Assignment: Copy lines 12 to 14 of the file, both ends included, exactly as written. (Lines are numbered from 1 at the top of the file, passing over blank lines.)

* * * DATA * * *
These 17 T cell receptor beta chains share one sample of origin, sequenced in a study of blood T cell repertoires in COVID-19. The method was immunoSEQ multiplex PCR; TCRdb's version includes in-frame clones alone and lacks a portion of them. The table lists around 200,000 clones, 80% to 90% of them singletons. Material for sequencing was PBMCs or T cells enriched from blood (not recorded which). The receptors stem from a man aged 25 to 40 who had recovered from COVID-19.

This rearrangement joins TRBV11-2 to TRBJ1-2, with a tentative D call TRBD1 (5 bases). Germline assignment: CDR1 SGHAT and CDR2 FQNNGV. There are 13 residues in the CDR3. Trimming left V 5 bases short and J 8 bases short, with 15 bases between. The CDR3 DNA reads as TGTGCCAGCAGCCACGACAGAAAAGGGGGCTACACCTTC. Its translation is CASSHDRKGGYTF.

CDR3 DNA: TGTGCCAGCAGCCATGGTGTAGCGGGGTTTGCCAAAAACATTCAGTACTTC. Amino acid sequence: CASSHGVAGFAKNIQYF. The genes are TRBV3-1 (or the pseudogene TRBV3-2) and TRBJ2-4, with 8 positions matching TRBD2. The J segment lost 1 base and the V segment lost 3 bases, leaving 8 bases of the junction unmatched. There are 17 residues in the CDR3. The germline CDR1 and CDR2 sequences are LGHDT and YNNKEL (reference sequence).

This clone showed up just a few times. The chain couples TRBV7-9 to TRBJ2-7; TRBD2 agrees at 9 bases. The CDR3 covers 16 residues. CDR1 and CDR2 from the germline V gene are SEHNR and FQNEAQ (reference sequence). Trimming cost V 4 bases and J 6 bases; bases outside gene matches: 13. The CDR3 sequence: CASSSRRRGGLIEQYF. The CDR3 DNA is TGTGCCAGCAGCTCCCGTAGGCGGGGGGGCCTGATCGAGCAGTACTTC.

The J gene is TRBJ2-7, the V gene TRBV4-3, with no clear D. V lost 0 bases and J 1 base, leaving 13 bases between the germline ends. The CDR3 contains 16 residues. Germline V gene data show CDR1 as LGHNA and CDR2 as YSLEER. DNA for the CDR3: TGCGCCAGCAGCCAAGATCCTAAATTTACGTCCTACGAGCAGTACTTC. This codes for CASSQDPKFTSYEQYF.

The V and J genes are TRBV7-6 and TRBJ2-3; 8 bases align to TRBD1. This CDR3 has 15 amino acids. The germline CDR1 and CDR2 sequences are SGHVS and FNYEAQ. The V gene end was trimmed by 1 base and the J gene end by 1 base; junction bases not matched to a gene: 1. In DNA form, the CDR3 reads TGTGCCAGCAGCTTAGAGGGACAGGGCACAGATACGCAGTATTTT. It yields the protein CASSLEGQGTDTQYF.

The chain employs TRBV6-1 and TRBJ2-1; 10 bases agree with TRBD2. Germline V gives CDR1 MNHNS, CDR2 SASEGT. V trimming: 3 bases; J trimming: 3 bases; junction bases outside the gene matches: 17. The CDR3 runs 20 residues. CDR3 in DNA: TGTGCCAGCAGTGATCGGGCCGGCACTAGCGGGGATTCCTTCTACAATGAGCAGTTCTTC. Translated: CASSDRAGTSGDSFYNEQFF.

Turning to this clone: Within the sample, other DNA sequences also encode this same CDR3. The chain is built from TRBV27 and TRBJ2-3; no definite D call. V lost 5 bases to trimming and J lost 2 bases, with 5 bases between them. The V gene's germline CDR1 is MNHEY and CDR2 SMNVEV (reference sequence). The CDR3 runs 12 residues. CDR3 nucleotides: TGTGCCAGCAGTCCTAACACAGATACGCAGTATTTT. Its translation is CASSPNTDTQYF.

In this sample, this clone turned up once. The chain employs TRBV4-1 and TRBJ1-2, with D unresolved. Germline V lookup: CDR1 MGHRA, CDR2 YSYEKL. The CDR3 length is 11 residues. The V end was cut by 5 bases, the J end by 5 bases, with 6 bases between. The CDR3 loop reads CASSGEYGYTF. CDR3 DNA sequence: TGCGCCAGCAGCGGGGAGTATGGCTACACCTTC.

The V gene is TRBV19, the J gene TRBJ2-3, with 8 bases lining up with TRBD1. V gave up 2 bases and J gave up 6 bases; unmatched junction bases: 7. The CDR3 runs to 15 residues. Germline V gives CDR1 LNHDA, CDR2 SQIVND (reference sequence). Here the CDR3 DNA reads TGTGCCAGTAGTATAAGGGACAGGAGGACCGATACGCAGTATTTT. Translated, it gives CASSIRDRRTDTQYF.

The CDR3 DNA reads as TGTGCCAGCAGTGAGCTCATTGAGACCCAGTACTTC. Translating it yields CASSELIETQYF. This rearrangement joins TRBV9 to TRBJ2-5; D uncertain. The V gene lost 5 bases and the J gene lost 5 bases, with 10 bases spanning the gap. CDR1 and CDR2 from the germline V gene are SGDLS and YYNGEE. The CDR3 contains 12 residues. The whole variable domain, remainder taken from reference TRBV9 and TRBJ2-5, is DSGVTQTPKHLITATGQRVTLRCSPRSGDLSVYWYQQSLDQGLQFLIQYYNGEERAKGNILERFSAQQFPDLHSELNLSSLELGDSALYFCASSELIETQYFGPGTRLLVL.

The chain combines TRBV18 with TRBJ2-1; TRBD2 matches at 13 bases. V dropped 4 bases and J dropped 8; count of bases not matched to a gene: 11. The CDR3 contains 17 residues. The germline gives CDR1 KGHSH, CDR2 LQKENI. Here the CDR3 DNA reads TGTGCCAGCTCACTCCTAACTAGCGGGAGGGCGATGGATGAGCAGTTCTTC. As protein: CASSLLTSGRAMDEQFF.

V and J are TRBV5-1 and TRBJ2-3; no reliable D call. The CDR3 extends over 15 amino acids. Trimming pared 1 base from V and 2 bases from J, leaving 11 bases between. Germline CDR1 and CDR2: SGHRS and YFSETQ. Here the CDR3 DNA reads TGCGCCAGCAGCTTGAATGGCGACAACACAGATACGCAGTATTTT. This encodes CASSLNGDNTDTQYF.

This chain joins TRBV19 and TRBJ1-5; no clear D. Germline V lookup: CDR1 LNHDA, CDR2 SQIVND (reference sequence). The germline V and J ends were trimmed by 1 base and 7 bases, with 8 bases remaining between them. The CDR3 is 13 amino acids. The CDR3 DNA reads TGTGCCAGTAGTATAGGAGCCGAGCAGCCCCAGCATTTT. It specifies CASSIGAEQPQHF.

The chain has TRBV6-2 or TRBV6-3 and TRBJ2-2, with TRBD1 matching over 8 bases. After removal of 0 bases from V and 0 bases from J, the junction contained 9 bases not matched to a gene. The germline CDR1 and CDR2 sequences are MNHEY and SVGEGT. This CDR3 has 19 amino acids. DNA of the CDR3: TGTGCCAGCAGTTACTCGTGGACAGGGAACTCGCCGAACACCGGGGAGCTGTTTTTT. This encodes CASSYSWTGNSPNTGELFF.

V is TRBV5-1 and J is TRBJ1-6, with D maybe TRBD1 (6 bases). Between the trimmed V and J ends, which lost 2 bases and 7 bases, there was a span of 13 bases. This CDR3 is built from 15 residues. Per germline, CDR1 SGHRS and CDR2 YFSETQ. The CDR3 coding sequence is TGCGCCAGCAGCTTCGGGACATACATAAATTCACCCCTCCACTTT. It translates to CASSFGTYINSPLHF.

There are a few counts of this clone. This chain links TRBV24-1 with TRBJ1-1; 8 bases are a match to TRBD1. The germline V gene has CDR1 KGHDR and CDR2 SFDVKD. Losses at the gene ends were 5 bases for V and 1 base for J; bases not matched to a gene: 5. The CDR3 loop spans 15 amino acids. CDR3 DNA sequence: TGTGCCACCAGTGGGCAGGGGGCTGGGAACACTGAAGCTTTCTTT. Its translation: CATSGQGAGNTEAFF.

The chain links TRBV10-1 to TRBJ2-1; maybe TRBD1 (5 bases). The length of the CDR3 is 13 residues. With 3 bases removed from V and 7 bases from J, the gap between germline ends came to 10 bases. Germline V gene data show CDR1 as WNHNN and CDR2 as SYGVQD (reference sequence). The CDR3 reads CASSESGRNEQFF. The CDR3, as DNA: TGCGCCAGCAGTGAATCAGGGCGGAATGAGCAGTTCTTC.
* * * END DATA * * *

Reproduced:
The chain combines TRBV18 with TRBJ2-1; TRBD2 matches at 13 bases. V dropped 4 bases and J dropped 8; count of bases not matched to a gene: 11. The CDR3 contains 17 residues. The germline gives CDR1 KGHSH, CDR2 LQKENI. Here the CDR3 DNA reads TGTGCCAGCTCACTCCTAACTAGCGGGAGGGCGATGGATGAGCAGTTCTTC. As protein: CASSLLTSGRAMDEQFF.

V and J are TRBV5-1 and TRBJ2-3; no reliable D call. The CDR3 extends over 15 amino acids. Trimming pared 1 base from V and 2 bases from J, leaving 11 bases between. Germline CDR1 and CDR2: SGHRS and YFSETQ. Here the CDR3 DNA reads TGCGCCAGCAGCTTGAATGGCGACAACACAGATACGCAGTATTTT. This encodes CASSLNGDNTDTQYF.

This chain joins TRBV19 and TRBJ1-5; no clear D. Germline V lookup: CDR1 LNHDA, CDR2 SQIVND (reference sequence). The germline V and J ends were trimmed by 1 base and 7 bases, with 8 bases remaining between them. The CDR3 is 13 amino acids. The CDR3 DNA reads TGTGCCAGTAGTATAGGAGCCGAGCAGCCCCAGCATTTT. It specifies CASSIGAEQPQHF.